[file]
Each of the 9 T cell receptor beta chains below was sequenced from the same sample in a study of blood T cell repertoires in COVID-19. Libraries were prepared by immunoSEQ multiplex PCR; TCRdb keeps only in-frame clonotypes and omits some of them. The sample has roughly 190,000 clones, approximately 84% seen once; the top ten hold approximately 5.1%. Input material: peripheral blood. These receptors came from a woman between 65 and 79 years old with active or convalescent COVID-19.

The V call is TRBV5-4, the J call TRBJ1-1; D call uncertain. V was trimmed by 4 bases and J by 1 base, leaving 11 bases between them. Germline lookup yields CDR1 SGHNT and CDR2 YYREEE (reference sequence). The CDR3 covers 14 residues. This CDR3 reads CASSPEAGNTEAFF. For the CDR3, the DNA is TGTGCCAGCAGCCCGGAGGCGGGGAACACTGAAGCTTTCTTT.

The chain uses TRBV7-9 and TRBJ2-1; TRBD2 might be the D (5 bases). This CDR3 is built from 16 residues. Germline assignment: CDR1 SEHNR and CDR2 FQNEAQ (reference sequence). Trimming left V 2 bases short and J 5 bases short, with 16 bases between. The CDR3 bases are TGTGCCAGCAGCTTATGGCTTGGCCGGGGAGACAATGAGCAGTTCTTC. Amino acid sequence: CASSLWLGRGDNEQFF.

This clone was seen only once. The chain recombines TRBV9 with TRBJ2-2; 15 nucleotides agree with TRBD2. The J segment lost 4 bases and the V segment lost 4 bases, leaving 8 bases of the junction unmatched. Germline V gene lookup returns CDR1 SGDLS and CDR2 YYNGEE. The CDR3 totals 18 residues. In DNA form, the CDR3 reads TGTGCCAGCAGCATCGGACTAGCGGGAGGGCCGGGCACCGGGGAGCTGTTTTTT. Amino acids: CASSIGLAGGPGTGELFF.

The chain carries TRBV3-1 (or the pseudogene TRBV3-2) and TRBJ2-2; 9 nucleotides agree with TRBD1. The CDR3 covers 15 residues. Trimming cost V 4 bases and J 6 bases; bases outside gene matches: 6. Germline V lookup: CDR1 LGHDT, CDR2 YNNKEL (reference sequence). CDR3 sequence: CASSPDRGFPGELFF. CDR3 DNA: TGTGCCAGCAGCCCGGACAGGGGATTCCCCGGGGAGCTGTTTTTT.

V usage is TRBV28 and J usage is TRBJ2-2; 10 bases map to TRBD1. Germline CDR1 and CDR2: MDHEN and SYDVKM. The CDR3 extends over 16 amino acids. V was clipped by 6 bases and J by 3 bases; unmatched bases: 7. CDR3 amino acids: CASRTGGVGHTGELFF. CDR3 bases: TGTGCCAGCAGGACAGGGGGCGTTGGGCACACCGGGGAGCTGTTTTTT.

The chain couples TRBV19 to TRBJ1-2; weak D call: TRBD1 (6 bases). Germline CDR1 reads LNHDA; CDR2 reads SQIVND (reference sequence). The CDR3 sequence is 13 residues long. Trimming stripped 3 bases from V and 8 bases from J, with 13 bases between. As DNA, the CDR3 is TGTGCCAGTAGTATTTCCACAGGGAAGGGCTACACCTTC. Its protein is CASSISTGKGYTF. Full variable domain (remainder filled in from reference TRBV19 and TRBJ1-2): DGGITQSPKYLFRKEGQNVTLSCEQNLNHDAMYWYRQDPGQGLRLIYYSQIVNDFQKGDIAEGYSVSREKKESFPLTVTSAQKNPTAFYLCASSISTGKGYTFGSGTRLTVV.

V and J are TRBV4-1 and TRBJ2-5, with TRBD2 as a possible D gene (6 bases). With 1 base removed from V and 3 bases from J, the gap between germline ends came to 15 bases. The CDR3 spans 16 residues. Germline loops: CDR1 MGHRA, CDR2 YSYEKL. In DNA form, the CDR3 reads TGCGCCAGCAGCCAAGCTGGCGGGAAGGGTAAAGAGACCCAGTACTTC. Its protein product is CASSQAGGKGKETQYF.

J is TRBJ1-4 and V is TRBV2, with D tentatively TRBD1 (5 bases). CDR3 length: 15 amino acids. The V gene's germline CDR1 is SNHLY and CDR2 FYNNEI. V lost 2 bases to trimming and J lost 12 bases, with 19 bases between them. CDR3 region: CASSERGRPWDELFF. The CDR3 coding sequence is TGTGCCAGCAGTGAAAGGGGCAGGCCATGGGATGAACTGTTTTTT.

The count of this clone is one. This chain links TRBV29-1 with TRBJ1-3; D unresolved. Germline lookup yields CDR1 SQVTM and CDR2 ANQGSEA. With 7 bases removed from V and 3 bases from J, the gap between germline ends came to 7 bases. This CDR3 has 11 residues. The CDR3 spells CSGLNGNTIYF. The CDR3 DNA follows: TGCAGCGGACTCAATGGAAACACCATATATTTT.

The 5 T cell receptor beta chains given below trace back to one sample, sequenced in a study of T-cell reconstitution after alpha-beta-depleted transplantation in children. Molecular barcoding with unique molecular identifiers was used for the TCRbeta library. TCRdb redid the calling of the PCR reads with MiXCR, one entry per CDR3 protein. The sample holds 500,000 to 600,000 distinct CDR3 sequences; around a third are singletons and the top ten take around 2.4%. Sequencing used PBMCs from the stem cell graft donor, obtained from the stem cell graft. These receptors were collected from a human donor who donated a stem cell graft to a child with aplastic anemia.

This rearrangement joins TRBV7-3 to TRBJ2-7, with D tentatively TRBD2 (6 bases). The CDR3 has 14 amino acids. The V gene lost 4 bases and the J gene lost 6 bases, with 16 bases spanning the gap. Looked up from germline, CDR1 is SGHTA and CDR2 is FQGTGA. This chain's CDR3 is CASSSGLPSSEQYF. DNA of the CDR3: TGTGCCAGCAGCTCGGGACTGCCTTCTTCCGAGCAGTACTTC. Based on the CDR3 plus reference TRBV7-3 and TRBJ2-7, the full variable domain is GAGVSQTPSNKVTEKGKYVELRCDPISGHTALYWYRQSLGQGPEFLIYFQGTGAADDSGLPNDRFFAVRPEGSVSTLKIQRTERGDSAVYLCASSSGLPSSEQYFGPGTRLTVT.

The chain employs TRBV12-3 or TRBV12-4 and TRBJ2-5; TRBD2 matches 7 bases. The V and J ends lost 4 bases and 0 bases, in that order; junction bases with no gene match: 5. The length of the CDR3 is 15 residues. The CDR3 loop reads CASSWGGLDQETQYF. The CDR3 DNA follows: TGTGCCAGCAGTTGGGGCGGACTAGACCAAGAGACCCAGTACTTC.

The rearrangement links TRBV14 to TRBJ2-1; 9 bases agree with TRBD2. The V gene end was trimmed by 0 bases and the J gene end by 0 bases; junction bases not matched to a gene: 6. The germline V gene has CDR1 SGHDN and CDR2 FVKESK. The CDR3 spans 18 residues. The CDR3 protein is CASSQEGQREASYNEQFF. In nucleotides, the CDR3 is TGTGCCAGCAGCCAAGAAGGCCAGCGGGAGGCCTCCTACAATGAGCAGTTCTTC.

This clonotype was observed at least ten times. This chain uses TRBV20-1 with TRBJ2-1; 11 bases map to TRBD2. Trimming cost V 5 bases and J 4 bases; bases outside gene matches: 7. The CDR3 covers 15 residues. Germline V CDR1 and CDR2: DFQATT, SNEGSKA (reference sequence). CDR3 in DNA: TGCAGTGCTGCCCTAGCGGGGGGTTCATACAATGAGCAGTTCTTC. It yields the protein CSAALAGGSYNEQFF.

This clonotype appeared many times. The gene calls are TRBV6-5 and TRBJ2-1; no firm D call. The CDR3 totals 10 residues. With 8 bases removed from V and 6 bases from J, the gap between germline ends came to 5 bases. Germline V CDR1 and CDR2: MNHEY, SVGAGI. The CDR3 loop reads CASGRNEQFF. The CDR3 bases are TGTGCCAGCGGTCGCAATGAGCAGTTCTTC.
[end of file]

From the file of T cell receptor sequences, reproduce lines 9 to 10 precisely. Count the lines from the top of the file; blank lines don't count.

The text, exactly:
J is TRBJ1-4 and V is TRBV2, with D tentatively TRBD1 (5 bases). CDR3 length: 15 amino acids. The V gene's germline CDR1 is SNHLY and CDR2 FYNNEI. V lost 2 bases to trimming and J lost 12 bases, with 19 bases between them. CDR3 region: CASSERGRPWDELFF. The CDR3 coding sequence is TGTGCCAGCAGTGAAAGGGGCAGGCCATGGGATGAACTGTTTTTT.

The count of this clone is one. This chain links TRBV29-1 with TRBJ1-3; D unresolved. Germline lookup yields CDR1 SQVTM and CDR2 ANQGSEA. With 7 bases removed from V and 3 bases from J, the gap between germline ends came to 7 bases. This CDR3 has 11 residues. The CDR3 spells CSGLNGNTIYF. The CDR3 DNA follows: TGCAGCGGACTCAATGGAAACACCATATATTTT.